95% of our decisions are based on intuition
and “what feels right” or “is good enough”
79-93% Of our decisions are guided by
instinct and past behaviour
18-35% is based on intention
With 10.000 decisions a day,
Categories & Prototypes
Prototypes (first and second brand in market share) drive
penetration 8 times higher than the third brand.
The difference in brand loyalty is only 3.5 times higher
between the two prototypes and the third ranked brand.
… and why product packaging matters
Research into different needs can influence packaging and positioning.
Adidas’ implicit goals imply ‘good grip’, strong/powerful, noticeable click when
product is opened, ‘Dynamic Pulse’ name … etc.
Source: Decoded, 2013
People will work harder to avoid losing
something than they will to gain it.
E.g. selling concert tickets for higher prices or
subscription-models where you need to unsubscribe
People engage less with future events
than they do with current events.
E.g. smoking & drinking habits or
difficulties for influencing people to start saving for a pension
When we perceive something to be scarce
it has a greater value in our eyes.
E.g. the amount of diamonds available in the world versus
their perceived limited quantity by the merchants
When multiple goals are pursued, they are less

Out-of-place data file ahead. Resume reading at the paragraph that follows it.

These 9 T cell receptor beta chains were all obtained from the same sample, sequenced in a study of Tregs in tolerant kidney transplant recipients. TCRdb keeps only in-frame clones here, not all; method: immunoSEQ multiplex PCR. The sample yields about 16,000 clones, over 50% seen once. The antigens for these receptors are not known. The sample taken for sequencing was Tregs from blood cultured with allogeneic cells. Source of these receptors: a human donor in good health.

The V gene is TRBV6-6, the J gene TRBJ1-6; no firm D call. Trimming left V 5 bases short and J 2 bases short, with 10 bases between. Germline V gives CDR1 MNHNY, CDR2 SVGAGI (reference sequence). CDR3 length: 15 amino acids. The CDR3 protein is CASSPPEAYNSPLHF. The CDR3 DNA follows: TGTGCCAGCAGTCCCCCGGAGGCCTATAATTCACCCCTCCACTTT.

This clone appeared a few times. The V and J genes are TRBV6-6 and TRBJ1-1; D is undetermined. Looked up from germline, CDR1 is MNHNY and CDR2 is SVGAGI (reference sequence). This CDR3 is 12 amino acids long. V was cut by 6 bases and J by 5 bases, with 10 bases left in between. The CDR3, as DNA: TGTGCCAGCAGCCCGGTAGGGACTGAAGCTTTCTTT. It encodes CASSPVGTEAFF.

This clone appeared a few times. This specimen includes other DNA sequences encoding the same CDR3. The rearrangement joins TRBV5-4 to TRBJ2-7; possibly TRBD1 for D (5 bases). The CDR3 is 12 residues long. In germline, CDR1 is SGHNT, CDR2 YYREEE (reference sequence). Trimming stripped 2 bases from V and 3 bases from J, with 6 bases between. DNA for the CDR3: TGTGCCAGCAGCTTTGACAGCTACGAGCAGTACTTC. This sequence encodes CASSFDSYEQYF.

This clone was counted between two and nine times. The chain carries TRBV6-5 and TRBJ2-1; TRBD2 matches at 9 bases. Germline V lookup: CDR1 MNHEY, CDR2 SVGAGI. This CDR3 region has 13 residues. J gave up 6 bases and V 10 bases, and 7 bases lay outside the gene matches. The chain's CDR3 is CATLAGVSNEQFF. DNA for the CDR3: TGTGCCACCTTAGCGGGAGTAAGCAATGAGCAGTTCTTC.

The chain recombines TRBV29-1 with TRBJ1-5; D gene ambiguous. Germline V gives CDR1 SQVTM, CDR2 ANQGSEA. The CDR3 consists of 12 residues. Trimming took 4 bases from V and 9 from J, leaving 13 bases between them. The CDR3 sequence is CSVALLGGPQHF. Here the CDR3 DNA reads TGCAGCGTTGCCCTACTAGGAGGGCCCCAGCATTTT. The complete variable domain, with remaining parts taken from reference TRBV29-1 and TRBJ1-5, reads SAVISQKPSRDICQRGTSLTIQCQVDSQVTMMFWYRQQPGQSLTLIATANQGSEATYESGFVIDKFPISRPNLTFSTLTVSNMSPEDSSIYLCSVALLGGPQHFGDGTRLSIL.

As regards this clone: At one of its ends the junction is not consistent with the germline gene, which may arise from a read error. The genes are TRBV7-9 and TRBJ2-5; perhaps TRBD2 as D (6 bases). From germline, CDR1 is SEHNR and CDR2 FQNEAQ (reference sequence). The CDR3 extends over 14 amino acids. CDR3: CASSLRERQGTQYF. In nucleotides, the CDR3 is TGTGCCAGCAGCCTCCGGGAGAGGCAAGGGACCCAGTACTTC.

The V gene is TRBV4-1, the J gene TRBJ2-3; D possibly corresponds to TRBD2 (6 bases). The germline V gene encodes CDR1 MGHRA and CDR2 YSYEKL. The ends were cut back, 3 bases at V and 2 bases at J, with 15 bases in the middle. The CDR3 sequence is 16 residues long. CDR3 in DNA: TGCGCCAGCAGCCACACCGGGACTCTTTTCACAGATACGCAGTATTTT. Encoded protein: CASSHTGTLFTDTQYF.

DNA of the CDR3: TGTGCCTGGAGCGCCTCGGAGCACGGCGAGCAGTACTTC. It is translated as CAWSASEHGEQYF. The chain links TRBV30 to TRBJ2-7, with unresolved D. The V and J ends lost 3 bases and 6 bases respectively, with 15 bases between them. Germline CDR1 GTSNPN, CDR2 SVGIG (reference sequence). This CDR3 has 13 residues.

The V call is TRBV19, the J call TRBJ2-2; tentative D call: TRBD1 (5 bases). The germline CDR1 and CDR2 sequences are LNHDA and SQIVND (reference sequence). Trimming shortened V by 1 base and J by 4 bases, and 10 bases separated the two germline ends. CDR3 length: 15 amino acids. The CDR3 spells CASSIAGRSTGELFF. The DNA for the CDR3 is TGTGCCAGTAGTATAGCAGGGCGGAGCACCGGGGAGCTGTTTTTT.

effectively achieved than goals pursued individually.
E.g. the single-minded proposition or the success
of mobile applications versus mobile browsing
The way a task is presented affects people’s
willingness to take it on and complete it.
E.g. completing online forms in several small parts or
an increase in taking all the medication when pills have different colours
The price that is demanded for something
makes us value it.
E.g. a professional and word-renowned violin player who
plays in the street and is not recognized or acknowledged
Choosing is relative to what you can have, not
absolutely about what you want.
E.g. the availability heuristic or anchoring effects; or the fact that the
majority of people choose the second cheapest bottle of wine in a restaurant
Systems are connected and can both be in any state
The difference lies in level of attention and arousal
System 1 is the imaginary;
The one that is most likely to give you some implicit attention.
Most advertising should concentrate on System 1 because it’s most
likely to give you some form of attention if you serve a highly
emotional or attention-seeking ad.
Calculate the probability of the media context
Advertising can’t influence to which system it talks.
Media research should focus on what is the most likely context and
situation people will be in, at the moment the ad is served.
The majority of ATL should focus on System 1, while BTL is more
likely to reach System 2. But not always.
“Reason is, and ought only to be the slave of the passions,
and can never pretend to any other office than to serve
and obey them.”
- David Hume
The complexity of your product should not be
translated in most of your communications
System 1 feeds System 2
building positive associations or memory blocks
tendency to like or dislike everything to come after a ﬁrst impression
emotions inﬂuence judgment about something or someone
3 heuristics responsible for this process:
What’s in it for Brand Planning?
A polished argument for single-minded & simple (emotional) advertising
A polished argument for distinctive & consistent branding
A strong case against pre-testing of creative concepts and executions
A body of literature full of interesting behavioural insights